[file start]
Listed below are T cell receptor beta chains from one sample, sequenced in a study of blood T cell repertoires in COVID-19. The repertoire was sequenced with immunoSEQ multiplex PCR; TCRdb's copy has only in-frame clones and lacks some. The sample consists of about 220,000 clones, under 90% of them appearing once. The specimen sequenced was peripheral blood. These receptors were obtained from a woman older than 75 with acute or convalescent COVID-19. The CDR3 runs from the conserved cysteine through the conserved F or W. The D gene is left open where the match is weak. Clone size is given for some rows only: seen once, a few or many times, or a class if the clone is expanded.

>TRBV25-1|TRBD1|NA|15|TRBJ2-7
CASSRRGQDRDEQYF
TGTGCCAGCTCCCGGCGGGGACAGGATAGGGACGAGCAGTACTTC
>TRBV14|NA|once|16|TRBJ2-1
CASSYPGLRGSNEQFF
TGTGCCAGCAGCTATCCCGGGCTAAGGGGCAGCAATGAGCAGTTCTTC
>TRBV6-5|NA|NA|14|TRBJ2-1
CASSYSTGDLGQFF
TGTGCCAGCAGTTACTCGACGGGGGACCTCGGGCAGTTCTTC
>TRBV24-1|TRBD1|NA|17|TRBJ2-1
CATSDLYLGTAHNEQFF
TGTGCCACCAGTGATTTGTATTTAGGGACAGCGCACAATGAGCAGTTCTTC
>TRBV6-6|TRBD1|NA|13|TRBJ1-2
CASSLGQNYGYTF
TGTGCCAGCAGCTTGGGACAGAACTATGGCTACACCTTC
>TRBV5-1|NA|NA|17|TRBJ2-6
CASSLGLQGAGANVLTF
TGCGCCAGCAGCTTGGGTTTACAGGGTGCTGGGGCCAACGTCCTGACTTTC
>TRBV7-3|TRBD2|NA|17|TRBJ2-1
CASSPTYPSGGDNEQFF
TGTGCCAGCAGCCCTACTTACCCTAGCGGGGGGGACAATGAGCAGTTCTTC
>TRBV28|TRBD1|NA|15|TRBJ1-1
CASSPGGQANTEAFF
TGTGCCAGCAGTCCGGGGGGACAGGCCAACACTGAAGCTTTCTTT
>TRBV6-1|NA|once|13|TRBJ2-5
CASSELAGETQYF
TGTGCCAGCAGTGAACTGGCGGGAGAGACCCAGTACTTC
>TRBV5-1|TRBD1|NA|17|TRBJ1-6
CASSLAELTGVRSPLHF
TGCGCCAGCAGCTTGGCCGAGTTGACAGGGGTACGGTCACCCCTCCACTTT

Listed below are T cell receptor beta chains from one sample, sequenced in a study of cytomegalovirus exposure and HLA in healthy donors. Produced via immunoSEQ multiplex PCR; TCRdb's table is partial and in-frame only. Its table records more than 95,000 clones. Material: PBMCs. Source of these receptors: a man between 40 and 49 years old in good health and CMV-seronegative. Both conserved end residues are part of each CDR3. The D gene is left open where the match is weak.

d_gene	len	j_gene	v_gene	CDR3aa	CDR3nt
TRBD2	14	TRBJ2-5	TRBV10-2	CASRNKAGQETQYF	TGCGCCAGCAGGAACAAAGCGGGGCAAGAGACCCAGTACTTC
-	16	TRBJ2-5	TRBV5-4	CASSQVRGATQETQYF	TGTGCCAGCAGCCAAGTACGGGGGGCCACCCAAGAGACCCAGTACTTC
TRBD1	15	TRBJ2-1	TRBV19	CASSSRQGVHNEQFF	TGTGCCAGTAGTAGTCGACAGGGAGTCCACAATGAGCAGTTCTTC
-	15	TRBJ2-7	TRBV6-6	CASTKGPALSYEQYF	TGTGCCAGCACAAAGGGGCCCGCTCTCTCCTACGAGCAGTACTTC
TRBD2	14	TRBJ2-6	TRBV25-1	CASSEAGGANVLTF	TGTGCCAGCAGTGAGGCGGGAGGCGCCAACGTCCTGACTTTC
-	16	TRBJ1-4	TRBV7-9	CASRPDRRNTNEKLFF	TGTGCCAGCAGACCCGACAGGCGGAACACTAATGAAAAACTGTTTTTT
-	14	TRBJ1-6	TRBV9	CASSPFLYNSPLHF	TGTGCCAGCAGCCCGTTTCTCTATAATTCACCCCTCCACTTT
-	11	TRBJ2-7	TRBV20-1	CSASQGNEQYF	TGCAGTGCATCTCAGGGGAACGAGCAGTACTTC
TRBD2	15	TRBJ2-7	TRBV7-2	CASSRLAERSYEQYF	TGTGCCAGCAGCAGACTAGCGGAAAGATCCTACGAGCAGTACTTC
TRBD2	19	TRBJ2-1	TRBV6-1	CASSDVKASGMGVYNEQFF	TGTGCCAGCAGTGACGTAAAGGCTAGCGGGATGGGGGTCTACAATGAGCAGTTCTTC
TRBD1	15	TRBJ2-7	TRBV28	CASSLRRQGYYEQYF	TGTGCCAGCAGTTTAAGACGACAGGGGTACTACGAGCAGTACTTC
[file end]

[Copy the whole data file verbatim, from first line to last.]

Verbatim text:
Listed below are T cell receptor beta chains from one sample, sequenced in a study of blood T cell repertoires in COVID-19. The repertoire was sequenced with immunoSEQ multiplex PCR; TCRdb's copy has only in-frame clones and lacks some. The sample consists of about 220,000 clones, under 90% of them appearing once. The specimen sequenced was peripheral blood. These receptors were obtained from a woman older than 75 with acute or convalescent COVID-19. The CDR3 runs from the conserved cysteine through the conserved F or W. The D gene is left open where the match is weak. Clone size is given for some rows only: seen once, a few or many times, or a class if the clone is expanded.

>TRBV25-1|TRBD1|NA|15|TRBJ2-7
CASSRRGQDRDEQYF
TGTGCCAGCTCCCGGCGGGGACAGGATAGGGACGAGCAGTACTTC
>TRBV14|NA|once|16|TRBJ2-1
CASSYPGLRGSNEQFF
TGTGCCAGCAGCTATCCCGGGCTAAGGGGCAGCAATGAGCAGTTCTTC
>TRBV6-5|NA|NA|14|TRBJ2-1
CASSYSTGDLGQFF
TGTGCCAGCAGTTACTCGACGGGGGACCTCGGGCAGTTCTTC
>TRBV24-1|TRBD1|NA|17|TRBJ2-1
CATSDLYLGTAHNEQFF
TGTGCCACCAGTGATTTGTATTTAGGGACAGCGCACAATGAGCAGTTCTTC
>TRBV6-6|TRBD1|NA|13|TRBJ1-2
CASSLGQNYGYTF
TGTGCCAGCAGCTTGGGACAGAACTATGGCTACACCTTC
>TRBV5-1|NA|NA|17|TRBJ2-6
CASSLGLQGAGANVLTF
TGCGCCAGCAGCTTGGGTTTACAGGGTGCTGGGGCCAACGTCCTGACTTTC
>TRBV7-3|TRBD2|NA|17|TRBJ2-1
CASSPTYPSGGDNEQFF
TGTGCCAGCAGCCCTACTTACCCTAGCGGGGGGGACAATGAGCAGTTCTTC
>TRBV28|TRBD1|NA|15|TRBJ1-1
CASSPGGQANTEAFF
TGTGCCAGCAGTCCGGGGGGACAGGCCAACACTGAAGCTTTCTTT
>TRBV6-1|NA|once|13|TRBJ2-5
CASSELAGETQYF
TGTGCCAGCAGTGAACTGGCGGGAGAGACCCAGTACTTC
>TRBV5-1|TRBD1|NA|17|TRBJ1-6
CASSLAELTGVRSPLHF
TGCGCCAGCAGCTTGGCCGAGTTGACAGGGGTACGGTCACCCCTCCACTTT

Listed below are T cell receptor beta chains from one sample, sequenced in a study of cytomegalovirus exposure and HLA in healthy donors. Produced via immunoSEQ multiplex PCR; TCRdb's table is partial and in-frame only. Its table records more than 95,000 clones. Material: PBMCs. Source of these receptors: a man between 40 and 49 years old in good health and CMV-seronegative. Both conserved end residues are part of each CDR3. The D gene is left open where the match is weak.

d_gene	len	j_gene	v_gene	CDR3aa	CDR3nt
TRBD2	14	TRBJ2-5	TRBV10-2	CASRNKAGQETQYF	TGCGCCAGCAGGAACAAAGCGGGGCAAGAGACCCAGTACTTC
-	16	TRBJ2-5	TRBV5-4	CASSQVRGATQETQYF	TGTGCCAGCAGCCAAGTACGGGGGGCCACCCAAGAGACCCAGTACTTC
TRBD1	15	TRBJ2-1	TRBV19	CASSSRQGVHNEQFF	TGTGCCAGTAGTAGTCGACAGGGAGTCCACAATGAGCAGTTCTTC
-	15	TRBJ2-7	TRBV6-6	CASTKGPALSYEQYF	TGTGCCAGCACAAAGGGGCCCGCTCTCTCCTACGAGCAGTACTTC
TRBD2	14	TRBJ2-6	TRBV25-1	CASSEAGGANVLTF	TGTGCCAGCAGTGAGGCGGGAGGCGCCAACGTCCTGACTTTC
-	16	TRBJ1-4	TRBV7-9	CASRPDRRNTNEKLFF	TGTGCCAGCAGACCCGACAGGCGGAACACTAATGAAAAACTGTTTTTT
-	14	TRBJ1-6	TRBV9	CASSPFLYNSPLHF	TGTGCCAGCAGCCCGTTTCTCTATAATTCACCCCTCCACTTT
-	11	TRBJ2-7	TRBV20-1	CSASQGNEQYF	TGCAGTGCATCTCAGGGGAACGAGCAGTACTTC
TRBD2	15	TRBJ2-7	TRBV7-2	CASSRLAERSYEQYF	TGTGCCAGCAGCAGACTAGCGGAAAGATCCTACGAGCAGTACTTC
TRBD2	19	TRBJ2-1	TRBV6-1	CASSDVKASGMGVYNEQFF	TGTGCCAGCAGTGACGTAAAGGCTAGCGGGATGGGGGTCTACAATGAGCAGTTCTTC
TRBD1	15	TRBJ2-7	TRBV28	CASSLRRQGYYEQYF	TGTGCCAGCAGTTTAAGACGACAGGGGTACTACGAGCAGTACTTC